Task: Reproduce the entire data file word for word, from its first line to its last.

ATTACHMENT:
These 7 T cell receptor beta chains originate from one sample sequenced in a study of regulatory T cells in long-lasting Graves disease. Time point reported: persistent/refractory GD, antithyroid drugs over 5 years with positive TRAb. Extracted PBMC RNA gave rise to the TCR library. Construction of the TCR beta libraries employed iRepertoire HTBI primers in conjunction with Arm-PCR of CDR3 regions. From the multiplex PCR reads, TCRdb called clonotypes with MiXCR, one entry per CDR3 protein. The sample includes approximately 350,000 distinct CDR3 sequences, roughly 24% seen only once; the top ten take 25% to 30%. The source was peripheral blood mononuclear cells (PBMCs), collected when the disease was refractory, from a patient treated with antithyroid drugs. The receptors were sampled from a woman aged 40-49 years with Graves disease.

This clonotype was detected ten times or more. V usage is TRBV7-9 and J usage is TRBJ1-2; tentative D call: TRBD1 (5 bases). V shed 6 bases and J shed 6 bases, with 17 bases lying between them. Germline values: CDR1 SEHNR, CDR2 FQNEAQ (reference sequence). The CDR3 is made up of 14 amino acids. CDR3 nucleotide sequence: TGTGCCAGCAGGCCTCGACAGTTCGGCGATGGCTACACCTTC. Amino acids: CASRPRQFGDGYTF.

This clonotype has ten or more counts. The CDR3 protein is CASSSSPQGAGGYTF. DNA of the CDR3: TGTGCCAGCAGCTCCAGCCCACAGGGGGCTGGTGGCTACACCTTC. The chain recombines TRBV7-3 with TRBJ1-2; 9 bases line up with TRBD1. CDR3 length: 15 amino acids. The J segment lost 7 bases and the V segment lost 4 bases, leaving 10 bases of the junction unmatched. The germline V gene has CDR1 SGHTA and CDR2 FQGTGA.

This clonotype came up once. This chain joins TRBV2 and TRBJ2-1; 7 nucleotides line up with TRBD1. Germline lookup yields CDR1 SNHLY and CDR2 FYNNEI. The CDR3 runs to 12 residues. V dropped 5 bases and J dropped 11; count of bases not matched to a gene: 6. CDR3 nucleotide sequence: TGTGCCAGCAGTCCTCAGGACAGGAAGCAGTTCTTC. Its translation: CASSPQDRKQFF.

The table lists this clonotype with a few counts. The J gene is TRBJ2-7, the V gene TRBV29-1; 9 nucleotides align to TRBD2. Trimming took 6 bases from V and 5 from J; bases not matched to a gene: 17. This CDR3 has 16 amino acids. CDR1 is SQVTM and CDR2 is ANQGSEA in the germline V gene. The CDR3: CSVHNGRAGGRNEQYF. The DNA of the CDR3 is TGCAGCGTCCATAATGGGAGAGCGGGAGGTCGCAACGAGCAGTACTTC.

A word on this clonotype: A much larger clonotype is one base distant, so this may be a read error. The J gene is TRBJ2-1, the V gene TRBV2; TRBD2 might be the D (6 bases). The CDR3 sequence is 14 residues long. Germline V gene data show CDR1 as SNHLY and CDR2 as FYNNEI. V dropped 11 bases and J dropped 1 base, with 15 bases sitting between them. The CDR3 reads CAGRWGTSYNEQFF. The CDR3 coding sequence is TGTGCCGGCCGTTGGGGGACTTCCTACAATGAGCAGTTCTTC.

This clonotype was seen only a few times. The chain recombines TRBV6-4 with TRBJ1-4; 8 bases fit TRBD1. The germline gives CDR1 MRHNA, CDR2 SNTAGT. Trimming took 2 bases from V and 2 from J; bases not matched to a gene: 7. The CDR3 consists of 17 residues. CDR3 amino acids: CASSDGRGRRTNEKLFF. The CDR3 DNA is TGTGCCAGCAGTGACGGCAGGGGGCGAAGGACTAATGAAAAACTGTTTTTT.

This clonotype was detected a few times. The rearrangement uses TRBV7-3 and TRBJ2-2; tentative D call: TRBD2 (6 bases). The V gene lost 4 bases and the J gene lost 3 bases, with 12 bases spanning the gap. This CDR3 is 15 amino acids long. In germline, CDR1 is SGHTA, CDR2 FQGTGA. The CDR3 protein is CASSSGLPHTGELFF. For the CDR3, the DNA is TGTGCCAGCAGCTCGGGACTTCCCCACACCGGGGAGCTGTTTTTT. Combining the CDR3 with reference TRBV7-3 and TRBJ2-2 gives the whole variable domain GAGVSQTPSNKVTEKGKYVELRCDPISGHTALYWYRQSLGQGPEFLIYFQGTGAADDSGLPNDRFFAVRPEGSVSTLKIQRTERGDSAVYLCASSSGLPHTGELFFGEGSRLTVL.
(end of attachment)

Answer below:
These 7 T cell receptor beta chains originate from one sample sequenced in a study of regulatory T cells in long-lasting Graves disease. Time point reported: persistent/refractory GD, antithyroid drugs over 5 years with positive TRAb. Extracted PBMC RNA gave rise to the TCR library. Construction of the TCR beta libraries employed iRepertoire HTBI primers in conjunction with Arm-PCR of CDR3 regions. From the multiplex PCR reads, TCRdb called clonotypes with MiXCR, one entry per CDR3 protein. The sample includes approximately 350,000 distinct CDR3 sequences, roughly 24% seen only once; the top ten take 25% to 30%. The source was peripheral blood mononuclear cells (PBMCs), collected when the disease was refractory, from a patient treated with antithyroid drugs. The receptors were sampled from a woman aged 40-49 years with Graves disease.

This clonotype was detected ten times or more. V usage is TRBV7-9 and J usage is TRBJ1-2; tentative D call: TRBD1 (5 bases). V shed 6 bases and J shed 6 bases, with 17 bases lying between them. Germline values: CDR1 SEHNR, CDR2 FQNEAQ (reference sequence). The CDR3 is made up of 14 amino acids. CDR3 nucleotide sequence: TGTGCCAGCAGGCCTCGACAGTTCGGCGATGGCTACACCTTC. Amino acids: CASRPRQFGDGYTF.

This clonotype has ten or more counts. The CDR3 protein is CASSSSPQGAGGYTF. DNA of the CDR3: TGTGCCAGCAGCTCCAGCCCACAGGGGGCTGGTGGCTACACCTTC. The chain recombines TRBV7-3 with TRBJ1-2; 9 bases line up with TRBD1. CDR3 length: 15 amino acids. The J segment lost 7 bases and the V segment lost 4 bases, leaving 10 bases of the junction unmatched. The germline V gene has CDR1 SGHTA and CDR2 FQGTGA.

This clonotype came up once. This chain joins TRBV2 and TRBJ2-1; 7 nucleotides line up with TRBD1. Germline lookup yields CDR1 SNHLY and CDR2 FYNNEI. The CDR3 runs to 12 residues. V dropped 5 bases and J dropped 11; count of bases not matched to a gene: 6. CDR3 nucleotide sequence: TGTGCCAGCAGTCCTCAGGACAGGAAGCAGTTCTTC. Its translation: CASSPQDRKQFF.

The table lists this clonotype with a few counts. The J gene is TRBJ2-7, the V gene TRBV29-1; 9 nucleotides align to TRBD2. Trimming took 6 bases from V and 5 from J; bases not matched to a gene: 17. This CDR3 has 16 amino acids. CDR1 is SQVTM and CDR2 is ANQGSEA in the germline V gene. The CDR3: CSVHNGRAGGRNEQYF. The DNA of the CDR3 is TGCAGCGTCCATAATGGGAGAGCGGGAGGTCGCAACGAGCAGTACTTC.

A word on this clonotype: A much larger clonotype is one base distant, so this may be a read error. The J gene is TRBJ2-1, the V gene TRBV2; TRBD2 might be the D (6 bases). The CDR3 sequence is 14 residues long. Germline V gene data show CDR1 as SNHLY and CDR2 as FYNNEI. V dropped 11 bases and J dropped 1 base, with 15 bases sitting between them. The CDR3 reads CAGRWGTSYNEQFF. The CDR3 coding sequence is TGTGCCGGCCGTTGGGGGACTTCCTACAATGAGCAGTTCTTC.

This clonotype was seen only a few times. The chain recombines TRBV6-4 with TRBJ1-4; 8 bases fit TRBD1. The germline gives CDR1 MRHNA, CDR2 SNTAGT. Trimming took 2 bases from V and 2 from J; bases not matched to a gene: 7. The CDR3 consists of 17 residues. CDR3 amino acids: CASSDGRGRRTNEKLFF. The CDR3 DNA is TGTGCCAGCAGTGACGGCAGGGGGCGAAGGACTAATGAAAAACTGTTTTTT.

This clonotype was detected a few times. The rearrangement uses TRBV7-3 and TRBJ2-2; tentative D call: TRBD2 (6 bases). The V gene lost 4 bases and the J gene lost 3 bases, with 12 bases spanning the gap. This CDR3 is 15 amino acids long. In germline, CDR1 is SGHTA, CDR2 FQGTGA. The CDR3 protein is CASSSGLPHTGELFF. For the CDR3, the DNA is TGTGCCAGCAGCTCGGGACTTCCCCACACCGGGGAGCTGTTTTTT. Combining the CDR3 with reference TRBV7-3 and TRBJ2-2 gives the whole variable domain GAGVSQTPSNKVTEKGKYVELRCDPISGHTALYWYRQSLGQGPEFLIYFQGTGAADDSGLPNDRFFAVRPEGSVSTLKIQRTERGDSAVYLCASSSGLPHTGELFFGEGSRLTVL.